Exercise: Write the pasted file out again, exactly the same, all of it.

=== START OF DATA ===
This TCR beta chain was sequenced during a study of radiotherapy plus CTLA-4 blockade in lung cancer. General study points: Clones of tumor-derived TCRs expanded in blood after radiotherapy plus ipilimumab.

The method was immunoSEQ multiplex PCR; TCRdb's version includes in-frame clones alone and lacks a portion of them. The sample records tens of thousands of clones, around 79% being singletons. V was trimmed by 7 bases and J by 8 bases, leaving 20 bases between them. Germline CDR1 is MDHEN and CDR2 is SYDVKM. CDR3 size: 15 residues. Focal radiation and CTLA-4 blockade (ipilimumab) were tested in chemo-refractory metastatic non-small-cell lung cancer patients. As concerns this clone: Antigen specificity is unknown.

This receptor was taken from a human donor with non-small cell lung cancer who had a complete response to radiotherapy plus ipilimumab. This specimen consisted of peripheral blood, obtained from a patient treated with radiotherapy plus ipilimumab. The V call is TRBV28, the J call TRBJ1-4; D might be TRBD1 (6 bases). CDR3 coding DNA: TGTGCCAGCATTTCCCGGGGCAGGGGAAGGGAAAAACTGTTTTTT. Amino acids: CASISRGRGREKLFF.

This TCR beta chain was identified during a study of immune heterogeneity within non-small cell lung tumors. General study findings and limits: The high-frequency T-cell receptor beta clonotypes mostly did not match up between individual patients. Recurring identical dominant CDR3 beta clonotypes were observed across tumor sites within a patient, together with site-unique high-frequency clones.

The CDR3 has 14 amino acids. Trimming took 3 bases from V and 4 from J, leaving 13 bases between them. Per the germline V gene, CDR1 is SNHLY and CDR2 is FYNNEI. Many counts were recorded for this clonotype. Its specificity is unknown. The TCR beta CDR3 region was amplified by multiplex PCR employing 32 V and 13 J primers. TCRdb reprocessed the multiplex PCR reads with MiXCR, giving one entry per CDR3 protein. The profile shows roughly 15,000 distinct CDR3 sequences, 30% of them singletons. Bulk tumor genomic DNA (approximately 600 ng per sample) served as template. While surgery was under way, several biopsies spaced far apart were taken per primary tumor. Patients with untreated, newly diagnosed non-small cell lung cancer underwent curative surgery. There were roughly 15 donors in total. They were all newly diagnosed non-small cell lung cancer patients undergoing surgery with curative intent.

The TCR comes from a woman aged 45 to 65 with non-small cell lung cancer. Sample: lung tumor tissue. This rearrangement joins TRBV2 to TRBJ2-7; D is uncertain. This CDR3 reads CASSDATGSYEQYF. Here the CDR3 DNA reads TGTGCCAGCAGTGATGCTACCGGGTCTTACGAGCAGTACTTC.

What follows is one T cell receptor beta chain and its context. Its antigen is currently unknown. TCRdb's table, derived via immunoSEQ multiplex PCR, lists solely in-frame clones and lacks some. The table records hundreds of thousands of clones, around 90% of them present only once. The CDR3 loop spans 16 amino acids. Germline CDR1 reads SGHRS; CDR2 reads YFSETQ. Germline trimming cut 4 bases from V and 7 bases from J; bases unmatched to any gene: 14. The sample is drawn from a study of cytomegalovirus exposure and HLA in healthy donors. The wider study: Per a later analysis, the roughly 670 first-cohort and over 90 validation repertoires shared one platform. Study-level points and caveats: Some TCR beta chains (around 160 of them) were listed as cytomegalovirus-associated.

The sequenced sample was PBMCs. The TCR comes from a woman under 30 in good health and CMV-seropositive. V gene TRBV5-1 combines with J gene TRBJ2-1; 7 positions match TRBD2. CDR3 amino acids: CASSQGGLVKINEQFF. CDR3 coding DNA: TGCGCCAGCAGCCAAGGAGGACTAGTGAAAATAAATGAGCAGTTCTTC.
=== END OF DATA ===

This TCR beta chain was sequenced during a study of radiotherapy plus CTLA-4 blockade in lung cancer. General study points: Clones of tumor-derived TCRs expanded in blood after radiotherapy plus ipilimumab.

The method was immunoSEQ multiplex PCR; TCRdb's version includes in-frame clones alone and lacks a portion of them. The sample records tens of thousands of clones, around 79% being singletons. V was trimmed by 7 bases and J by 8 bases, leaving 20 bases between them. Germline CDR1 is MDHEN and CDR2 is SYDVKM. CDR3 size: 15 residues. Focal radiation and CTLA-4 blockade (ipilimumab) were tested in chemo-refractory metastatic non-small-cell lung cancer patients. As concerns this clone: Antigen specificity is unknown.

This receptor was taken from a human donor with non-small cell lung cancer who had a complete response to radiotherapy plus ipilimumab. This specimen consisted of peripheral blood, obtained from a patient treated with radiotherapy plus ipilimumab. The V call is TRBV28, the J call TRBJ1-4; D might be TRBD1 (6 bases). CDR3 coding DNA: TGTGCCAGCATTTCCCGGGGCAGGGGAAGGGAAAAACTGTTTTTT. Amino acids: CASISRGRGREKLFF.

This TCR beta chain was identified during a study of immune heterogeneity within non-small cell lung tumors. General study findings and limits: The high-frequency T-cell receptor beta clonotypes mostly did not match up between individual patients. Recurring identical dominant CDR3 beta clonotypes were observed across tumor sites within a patient, together with site-unique high-frequency clones.

The CDR3 has 14 amino acids. Trimming took 3 bases from V and 4 from J, leaving 13 bases between them. Per the germline V gene, CDR1 is SNHLY and CDR2 is FYNNEI. Many counts were recorded for this clonotype. Its specificity is unknown. The TCR beta CDR3 region was amplified by multiplex PCR employing 32 V and 13 J primers. TCRdb reprocessed the multiplex PCR reads with MiXCR, giving one entry per CDR3 protein. The profile shows roughly 15,000 distinct CDR3 sequences, 30% of them singletons. Bulk tumor genomic DNA (approximately 600 ng per sample) served as template. While surgery was under way, several biopsies spaced far apart were taken per primary tumor. Patients with untreated, newly diagnosed non-small cell lung cancer underwent curative surgery. There were roughly 15 donors in total. They were all newly diagnosed non-small cell lung cancer patients undergoing surgery with curative intent.

The TCR comes from a woman aged 45 to 65 with non-small cell lung cancer. Sample: lung tumor tissue. This rearrangement joins TRBV2 to TRBJ2-7; D is uncertain. This CDR3 reads CASSDATGSYEQYF. Here the CDR3 DNA reads TGTGCCAGCAGTGATGCTACCGGGTCTTACGAGCAGTACTTC.

What follows is one T cell receptor beta chain and its context. Its antigen is currently unknown. TCRdb's table, derived via immunoSEQ multiplex PCR, lists solely in-frame clones and lacks some. The table records hundreds of thousands of clones, around 90% of them present only once. The CDR3 loop spans 16 amino acids. Germline CDR1 reads SGHRS; CDR2 reads YFSETQ. Germline trimming cut 4 bases from V and 7 bases from J; bases unmatched to any gene: 14. The sample is drawn from a study of cytomegalovirus exposure and HLA in healthy donors. The wider study: Per a later analysis, the roughly 670 first-cohort and over 90 validation repertoires shared one platform. Study-level points and caveats: Some TCR beta chains (around 160 of them) were listed as cytomegalovirus-associated.

The sequenced sample was PBMCs. The TCR comes from a woman under 30 in good health and CMV-seropositive. V gene TRBV5-1 combines with J gene TRBJ2-1; 7 positions match TRBD2. CDR3 amino acids: CASSQGGLVKINEQFF. CDR3 coding DNA: TGCGCCAGCAGCCAAGGAGGACTAGTGAAAATAAATGAGCAGTTCTTC.